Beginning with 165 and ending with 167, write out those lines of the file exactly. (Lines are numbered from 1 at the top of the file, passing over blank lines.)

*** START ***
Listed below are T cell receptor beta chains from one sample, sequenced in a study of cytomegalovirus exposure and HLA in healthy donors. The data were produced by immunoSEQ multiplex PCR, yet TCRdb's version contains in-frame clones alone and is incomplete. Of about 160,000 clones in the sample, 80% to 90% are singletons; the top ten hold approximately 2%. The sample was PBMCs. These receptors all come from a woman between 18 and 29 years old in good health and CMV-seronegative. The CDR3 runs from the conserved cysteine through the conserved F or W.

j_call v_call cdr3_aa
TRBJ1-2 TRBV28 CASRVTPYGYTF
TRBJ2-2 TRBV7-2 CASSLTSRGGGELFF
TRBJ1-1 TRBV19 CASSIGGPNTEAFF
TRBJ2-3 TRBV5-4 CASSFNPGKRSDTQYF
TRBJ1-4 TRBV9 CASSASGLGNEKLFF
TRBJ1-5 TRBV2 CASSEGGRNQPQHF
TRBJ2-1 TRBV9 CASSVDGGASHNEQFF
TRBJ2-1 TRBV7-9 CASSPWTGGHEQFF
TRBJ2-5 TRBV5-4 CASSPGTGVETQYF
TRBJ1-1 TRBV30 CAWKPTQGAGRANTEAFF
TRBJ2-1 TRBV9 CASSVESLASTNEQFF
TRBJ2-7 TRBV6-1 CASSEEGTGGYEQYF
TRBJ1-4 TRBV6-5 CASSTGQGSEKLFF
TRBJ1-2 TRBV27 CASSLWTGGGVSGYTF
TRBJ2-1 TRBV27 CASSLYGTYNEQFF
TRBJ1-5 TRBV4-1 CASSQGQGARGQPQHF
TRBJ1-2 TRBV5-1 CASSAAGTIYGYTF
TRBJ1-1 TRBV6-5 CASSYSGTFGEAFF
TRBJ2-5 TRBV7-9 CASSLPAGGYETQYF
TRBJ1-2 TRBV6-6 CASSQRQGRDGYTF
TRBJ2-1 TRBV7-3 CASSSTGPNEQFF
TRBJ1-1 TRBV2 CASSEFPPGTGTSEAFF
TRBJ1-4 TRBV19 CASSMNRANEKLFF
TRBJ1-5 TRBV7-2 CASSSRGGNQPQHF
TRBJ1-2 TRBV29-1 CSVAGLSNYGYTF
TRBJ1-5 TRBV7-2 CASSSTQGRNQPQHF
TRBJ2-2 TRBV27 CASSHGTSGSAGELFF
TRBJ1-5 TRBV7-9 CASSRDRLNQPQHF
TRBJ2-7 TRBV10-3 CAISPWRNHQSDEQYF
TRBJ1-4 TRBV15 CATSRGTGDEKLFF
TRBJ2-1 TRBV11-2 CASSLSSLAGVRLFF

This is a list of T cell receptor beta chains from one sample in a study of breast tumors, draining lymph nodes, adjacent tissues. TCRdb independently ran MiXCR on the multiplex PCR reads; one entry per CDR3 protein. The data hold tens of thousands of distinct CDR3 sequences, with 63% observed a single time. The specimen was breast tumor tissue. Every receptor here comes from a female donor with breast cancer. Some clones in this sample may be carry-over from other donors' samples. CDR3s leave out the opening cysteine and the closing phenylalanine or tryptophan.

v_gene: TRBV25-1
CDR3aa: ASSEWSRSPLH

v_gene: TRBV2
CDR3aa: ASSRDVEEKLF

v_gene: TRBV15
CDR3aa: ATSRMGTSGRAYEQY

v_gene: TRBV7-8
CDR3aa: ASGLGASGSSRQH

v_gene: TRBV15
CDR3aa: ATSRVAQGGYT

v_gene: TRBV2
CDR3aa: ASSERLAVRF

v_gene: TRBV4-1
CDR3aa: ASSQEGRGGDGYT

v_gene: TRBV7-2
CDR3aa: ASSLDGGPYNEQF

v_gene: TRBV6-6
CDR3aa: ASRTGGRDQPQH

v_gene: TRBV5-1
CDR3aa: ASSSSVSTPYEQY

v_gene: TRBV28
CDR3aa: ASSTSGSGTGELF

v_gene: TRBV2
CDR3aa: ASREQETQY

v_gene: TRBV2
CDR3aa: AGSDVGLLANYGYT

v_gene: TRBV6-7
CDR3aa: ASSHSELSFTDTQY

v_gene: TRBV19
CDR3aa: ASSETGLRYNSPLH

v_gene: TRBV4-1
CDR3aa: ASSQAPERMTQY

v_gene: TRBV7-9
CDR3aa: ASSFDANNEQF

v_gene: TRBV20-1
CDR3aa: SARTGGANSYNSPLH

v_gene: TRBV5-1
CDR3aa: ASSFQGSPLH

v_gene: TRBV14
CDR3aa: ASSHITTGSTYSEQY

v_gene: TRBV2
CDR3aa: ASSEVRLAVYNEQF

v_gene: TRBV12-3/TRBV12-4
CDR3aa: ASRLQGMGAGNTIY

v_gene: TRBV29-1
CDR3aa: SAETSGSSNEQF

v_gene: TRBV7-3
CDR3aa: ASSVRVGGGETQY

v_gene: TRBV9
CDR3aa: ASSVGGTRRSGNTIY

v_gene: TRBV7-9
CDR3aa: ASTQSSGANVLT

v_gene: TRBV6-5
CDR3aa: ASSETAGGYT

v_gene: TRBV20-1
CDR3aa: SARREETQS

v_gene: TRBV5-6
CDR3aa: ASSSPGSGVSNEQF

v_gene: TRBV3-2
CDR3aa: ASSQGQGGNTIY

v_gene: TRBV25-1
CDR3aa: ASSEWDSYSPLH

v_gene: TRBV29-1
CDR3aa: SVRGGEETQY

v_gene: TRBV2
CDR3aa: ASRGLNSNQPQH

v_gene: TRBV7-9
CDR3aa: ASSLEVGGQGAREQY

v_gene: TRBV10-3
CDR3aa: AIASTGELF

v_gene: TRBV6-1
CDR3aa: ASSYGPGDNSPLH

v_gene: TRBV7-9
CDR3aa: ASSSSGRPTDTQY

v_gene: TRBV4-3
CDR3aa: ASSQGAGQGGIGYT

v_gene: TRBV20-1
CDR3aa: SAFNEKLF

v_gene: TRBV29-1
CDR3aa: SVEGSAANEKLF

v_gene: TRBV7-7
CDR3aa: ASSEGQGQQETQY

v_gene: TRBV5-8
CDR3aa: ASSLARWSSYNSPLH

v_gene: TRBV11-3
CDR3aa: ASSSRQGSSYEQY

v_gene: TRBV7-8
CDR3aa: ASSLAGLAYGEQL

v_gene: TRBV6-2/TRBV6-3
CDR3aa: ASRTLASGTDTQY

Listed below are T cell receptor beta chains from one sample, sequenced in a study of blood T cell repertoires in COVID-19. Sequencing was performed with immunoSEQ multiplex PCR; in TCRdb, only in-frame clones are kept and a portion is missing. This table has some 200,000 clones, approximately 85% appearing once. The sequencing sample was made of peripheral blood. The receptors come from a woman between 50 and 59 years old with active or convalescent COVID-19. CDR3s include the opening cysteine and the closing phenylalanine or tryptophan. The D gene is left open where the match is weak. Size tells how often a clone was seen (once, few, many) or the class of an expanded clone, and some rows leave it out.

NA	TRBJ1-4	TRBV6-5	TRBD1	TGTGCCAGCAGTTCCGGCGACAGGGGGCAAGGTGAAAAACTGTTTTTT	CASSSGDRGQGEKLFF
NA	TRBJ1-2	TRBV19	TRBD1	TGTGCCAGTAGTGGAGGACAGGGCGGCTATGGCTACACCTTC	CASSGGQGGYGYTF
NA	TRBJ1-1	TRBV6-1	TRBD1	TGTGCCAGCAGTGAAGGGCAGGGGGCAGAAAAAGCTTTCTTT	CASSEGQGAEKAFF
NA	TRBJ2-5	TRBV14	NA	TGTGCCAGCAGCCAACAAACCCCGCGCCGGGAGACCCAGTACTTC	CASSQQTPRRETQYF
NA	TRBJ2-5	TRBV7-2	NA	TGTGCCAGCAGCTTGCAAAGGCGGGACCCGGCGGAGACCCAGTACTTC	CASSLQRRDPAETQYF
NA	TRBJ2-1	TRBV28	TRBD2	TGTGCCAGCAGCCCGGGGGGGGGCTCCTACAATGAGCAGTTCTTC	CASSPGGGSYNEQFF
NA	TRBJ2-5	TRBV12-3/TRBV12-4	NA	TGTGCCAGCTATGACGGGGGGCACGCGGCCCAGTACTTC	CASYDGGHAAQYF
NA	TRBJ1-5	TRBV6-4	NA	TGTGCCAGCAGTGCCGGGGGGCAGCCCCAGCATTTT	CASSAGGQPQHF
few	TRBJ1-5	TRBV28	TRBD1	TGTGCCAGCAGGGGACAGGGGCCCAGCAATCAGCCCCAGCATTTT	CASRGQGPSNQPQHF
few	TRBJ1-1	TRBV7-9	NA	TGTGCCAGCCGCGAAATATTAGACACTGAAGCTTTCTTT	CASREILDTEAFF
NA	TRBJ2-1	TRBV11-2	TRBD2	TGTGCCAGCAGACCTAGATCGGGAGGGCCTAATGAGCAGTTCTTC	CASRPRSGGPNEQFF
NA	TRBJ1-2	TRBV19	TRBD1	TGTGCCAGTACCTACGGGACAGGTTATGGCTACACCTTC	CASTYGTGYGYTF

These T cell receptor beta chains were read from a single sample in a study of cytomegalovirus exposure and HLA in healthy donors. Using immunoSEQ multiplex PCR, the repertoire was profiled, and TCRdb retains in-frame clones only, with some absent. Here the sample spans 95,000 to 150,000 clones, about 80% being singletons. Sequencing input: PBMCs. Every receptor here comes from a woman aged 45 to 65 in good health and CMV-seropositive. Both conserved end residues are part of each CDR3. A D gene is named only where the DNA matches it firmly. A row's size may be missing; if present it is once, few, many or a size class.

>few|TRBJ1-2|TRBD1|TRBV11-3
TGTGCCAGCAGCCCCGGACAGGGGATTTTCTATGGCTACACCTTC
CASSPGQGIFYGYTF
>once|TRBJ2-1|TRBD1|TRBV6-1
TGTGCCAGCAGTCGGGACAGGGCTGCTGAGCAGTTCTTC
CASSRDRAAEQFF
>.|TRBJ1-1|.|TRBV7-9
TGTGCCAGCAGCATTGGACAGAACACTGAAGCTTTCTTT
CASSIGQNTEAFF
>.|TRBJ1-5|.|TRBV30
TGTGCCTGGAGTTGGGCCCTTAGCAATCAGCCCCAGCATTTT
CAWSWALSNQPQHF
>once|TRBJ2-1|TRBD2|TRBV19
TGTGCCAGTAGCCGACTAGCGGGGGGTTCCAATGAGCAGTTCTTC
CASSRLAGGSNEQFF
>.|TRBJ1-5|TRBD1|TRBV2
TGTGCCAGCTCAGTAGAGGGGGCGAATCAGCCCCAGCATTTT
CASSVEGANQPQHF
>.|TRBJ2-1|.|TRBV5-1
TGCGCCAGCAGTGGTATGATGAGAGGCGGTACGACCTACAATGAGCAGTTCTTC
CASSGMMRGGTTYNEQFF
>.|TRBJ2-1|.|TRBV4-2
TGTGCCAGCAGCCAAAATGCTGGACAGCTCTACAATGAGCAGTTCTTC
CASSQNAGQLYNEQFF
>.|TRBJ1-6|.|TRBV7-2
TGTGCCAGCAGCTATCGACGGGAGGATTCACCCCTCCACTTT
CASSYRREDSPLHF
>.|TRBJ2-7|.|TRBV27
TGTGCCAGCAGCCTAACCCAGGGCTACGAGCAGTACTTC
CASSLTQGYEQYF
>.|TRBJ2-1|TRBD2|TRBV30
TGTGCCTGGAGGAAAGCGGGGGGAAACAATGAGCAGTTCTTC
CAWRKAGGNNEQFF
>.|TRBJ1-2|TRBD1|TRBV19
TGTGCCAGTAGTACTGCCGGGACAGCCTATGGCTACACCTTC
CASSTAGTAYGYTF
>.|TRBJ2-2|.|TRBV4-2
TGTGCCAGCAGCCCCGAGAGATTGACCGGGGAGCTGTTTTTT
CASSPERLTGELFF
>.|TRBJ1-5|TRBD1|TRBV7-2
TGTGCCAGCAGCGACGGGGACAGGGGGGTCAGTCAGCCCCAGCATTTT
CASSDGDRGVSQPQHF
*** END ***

CASSYRREDSPLHF
>.|TRBJ2-7|.|TRBV27
TGTGCCAGCAGCCTAACCCAGGGCTACGAGCAGTACTTC